What Will Smith Can Teach Us About Selling Books

He’s king of the world (or at least the box office). Photo by walmartcorporate.

In the last ten years, Will Smith has made 10 movies. Of those 10, nine of them hauled in a minimum of $100 million in box office sales apiece.

(Seven Pounds missed the mark by a measly $40 million.)

If you think that his success is by accident, you’re wrong. It’s by educated, researched design.

Many years ago, when Will Smith was preparing to enter the movie industry, he and his manager decided that they didn’t necessarily want to make Oscar winning movies or spirited indie flicks, they wanted to make box office hits. Period.

So they did their research, studied the 10 top grossing movies of all time, and identified the common characteristics.

This is what Will himself said about that research in a 2007 Time Magazine article:

“We looked at (the list) and said, O.K., what are the patterns? We realized that 10 out of 10 had special effects. Nine out of 10 had special effects with creatures. Eight out of 10 had special effects with creatures and a love story.”

So what did he do?

Will Smith made movies with special effects (Bad Boys I & II; I Am Legend), special effects with creatures (Men in Black I & III; Independence Day) and special effects with creatures and a love story (iRobot, MIB II).

And you know what? They were all box office hits.

He threw in the occasional drama (Pursuit of Happyness, Seven Pounds), kids movie (Shark Tale) and sports flick (Ali) to mix things up and suddenly, Will Smith had a booming movie star career.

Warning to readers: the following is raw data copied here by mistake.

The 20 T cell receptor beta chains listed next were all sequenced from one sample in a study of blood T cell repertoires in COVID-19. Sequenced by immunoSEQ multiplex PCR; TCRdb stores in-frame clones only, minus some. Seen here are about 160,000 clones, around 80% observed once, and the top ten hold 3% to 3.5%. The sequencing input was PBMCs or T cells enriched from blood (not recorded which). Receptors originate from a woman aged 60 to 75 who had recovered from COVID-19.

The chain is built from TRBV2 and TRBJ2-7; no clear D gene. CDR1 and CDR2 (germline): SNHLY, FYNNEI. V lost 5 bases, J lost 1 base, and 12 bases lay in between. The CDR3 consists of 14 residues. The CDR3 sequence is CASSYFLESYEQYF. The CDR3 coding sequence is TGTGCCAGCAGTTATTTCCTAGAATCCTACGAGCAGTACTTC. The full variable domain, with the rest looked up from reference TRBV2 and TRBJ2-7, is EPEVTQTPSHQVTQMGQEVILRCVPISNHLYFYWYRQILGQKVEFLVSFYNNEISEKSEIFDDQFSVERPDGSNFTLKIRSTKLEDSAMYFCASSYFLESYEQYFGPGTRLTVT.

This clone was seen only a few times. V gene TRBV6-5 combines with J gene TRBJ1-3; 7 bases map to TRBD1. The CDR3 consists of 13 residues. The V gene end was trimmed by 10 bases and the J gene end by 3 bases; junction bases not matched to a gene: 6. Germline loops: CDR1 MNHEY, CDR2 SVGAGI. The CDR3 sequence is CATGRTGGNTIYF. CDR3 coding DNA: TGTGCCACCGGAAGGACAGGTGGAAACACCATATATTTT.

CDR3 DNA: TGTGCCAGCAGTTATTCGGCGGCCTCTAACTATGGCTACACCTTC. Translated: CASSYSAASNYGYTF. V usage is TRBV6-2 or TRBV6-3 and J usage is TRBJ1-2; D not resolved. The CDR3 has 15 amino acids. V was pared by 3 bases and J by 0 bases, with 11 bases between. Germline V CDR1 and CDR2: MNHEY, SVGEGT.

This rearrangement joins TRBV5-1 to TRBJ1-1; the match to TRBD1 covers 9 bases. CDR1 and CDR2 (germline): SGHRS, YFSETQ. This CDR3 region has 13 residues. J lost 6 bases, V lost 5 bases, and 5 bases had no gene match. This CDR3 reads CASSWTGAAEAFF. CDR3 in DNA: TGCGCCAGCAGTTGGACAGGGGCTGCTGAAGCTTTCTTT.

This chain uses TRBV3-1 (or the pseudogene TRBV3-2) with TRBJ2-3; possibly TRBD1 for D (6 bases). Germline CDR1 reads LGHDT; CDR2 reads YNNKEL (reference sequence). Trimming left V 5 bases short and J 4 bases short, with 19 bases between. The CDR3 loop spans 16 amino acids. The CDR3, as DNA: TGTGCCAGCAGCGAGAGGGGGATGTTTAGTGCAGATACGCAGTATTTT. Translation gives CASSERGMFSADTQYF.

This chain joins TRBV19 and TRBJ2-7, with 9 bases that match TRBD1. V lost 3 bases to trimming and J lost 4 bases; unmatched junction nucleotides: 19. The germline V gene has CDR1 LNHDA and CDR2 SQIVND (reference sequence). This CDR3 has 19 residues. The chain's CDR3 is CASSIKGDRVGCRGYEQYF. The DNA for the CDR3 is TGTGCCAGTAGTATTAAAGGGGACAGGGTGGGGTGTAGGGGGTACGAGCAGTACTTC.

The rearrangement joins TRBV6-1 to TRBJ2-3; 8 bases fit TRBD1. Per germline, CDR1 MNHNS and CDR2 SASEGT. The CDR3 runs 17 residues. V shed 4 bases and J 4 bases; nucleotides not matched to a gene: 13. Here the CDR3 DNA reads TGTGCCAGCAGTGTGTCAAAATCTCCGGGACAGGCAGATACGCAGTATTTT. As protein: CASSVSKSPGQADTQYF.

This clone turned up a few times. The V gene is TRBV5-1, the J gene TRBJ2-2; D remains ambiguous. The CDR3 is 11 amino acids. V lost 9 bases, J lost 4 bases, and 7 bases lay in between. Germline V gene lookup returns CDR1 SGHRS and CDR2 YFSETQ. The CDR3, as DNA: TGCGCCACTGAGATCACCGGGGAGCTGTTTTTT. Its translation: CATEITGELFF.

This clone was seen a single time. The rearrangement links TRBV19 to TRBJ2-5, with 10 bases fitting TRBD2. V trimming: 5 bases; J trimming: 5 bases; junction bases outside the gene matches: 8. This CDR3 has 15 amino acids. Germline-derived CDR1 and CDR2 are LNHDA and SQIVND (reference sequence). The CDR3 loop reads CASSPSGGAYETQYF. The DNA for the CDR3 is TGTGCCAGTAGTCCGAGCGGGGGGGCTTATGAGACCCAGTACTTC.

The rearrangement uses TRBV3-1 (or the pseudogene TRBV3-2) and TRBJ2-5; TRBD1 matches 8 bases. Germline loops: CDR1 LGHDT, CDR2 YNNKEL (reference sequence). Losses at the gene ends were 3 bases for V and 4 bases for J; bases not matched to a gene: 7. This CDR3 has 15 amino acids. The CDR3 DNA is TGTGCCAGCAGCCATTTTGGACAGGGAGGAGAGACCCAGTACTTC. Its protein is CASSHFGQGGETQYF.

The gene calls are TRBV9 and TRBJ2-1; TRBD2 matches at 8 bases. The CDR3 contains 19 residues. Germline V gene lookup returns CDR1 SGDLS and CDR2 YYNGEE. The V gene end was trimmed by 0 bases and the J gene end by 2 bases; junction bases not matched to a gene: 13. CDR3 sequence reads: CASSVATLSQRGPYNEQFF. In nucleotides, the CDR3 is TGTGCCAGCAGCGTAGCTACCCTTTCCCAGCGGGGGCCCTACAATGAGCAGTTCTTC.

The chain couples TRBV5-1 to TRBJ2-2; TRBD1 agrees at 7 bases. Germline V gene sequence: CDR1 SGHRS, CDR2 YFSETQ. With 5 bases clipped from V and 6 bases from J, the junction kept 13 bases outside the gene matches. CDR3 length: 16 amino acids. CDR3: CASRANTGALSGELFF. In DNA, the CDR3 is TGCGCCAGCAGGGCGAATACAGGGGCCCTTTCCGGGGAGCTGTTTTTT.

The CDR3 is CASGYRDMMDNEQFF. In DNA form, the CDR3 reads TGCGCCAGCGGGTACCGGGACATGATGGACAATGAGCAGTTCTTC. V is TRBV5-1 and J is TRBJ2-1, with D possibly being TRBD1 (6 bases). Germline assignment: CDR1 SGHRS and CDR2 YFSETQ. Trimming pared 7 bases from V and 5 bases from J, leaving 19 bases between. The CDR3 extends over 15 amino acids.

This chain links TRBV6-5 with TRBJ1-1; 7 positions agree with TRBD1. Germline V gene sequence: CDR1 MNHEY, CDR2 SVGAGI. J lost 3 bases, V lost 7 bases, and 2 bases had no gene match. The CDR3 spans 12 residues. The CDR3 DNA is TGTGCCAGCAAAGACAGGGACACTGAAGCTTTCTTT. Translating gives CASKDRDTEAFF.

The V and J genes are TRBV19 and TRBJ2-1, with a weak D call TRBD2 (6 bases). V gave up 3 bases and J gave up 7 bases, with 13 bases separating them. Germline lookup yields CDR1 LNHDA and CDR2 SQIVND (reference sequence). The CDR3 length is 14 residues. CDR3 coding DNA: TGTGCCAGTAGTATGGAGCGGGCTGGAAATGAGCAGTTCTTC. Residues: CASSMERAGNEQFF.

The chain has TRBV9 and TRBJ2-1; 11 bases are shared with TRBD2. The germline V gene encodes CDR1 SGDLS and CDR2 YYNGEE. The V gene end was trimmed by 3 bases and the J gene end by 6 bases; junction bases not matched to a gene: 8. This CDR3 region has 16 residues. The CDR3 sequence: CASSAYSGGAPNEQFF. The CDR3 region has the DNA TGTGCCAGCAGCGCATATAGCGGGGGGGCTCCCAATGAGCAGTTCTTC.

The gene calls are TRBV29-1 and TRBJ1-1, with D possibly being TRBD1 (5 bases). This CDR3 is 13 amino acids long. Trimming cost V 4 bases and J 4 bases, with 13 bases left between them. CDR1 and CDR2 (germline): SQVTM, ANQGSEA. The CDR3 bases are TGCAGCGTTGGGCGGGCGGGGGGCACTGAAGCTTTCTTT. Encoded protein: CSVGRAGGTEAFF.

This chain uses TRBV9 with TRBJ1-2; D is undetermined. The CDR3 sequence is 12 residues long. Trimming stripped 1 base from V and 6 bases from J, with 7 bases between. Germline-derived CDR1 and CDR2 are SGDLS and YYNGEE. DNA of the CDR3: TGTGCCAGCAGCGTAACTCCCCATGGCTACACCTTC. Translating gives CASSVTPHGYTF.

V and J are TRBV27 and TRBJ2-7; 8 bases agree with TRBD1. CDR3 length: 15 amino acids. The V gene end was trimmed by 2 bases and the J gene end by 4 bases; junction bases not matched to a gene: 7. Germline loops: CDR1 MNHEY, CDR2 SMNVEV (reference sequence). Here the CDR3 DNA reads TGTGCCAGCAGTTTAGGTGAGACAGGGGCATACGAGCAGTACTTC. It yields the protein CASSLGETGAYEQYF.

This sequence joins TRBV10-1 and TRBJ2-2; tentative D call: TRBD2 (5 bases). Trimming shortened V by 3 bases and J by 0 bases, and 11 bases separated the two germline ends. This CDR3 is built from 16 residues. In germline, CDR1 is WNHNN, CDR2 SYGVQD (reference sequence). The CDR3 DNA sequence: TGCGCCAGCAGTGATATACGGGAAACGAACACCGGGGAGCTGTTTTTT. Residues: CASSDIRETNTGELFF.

So what can we learn from Will Smith’s strategy?Continue Reading

Would You Pay for Positive Reviews? [Discussion]

If there’s one thing we can all agree on, it’s that getting attention as an indie author is incresingly difficult. The number of self-published books grows every year and, with it, your chances of hitting John Locke-type success shrink.

Any author knows that favorable reviews are extremely effective in making your book stand out. Heck, we’ve written about it in the past.

But, to what length would you go in hopes of securing those 5-star reviews? 

Many authors (including the aforementioned Mr. Locke) have gone so far as to pay for positive reviews, and it happens to be a growing trend.

This topic is begging for a lively discussion, so check out “The Best Book Reviews Money Can Buy” and jump in!  We want to know:

  • How are your purchasing decisions influenced by reviews? Does this information make you doubt those 5-star reviews?
  • Would you ever consider paying for reviews? Have you offered a perk or gift in exchange for one in the past?
  • Is the current system of reviewing books too easy to manipulate? How would you change it?
  • Regardless of those working to game the system, will the real 5-star books still rise to the top?

We can’t wait to hear your responses! To join the discussion, please leave a comment below addressing any (or all) of the above questions. Also, mention the discussion to your indie author friends — we’d love to hear from everyone!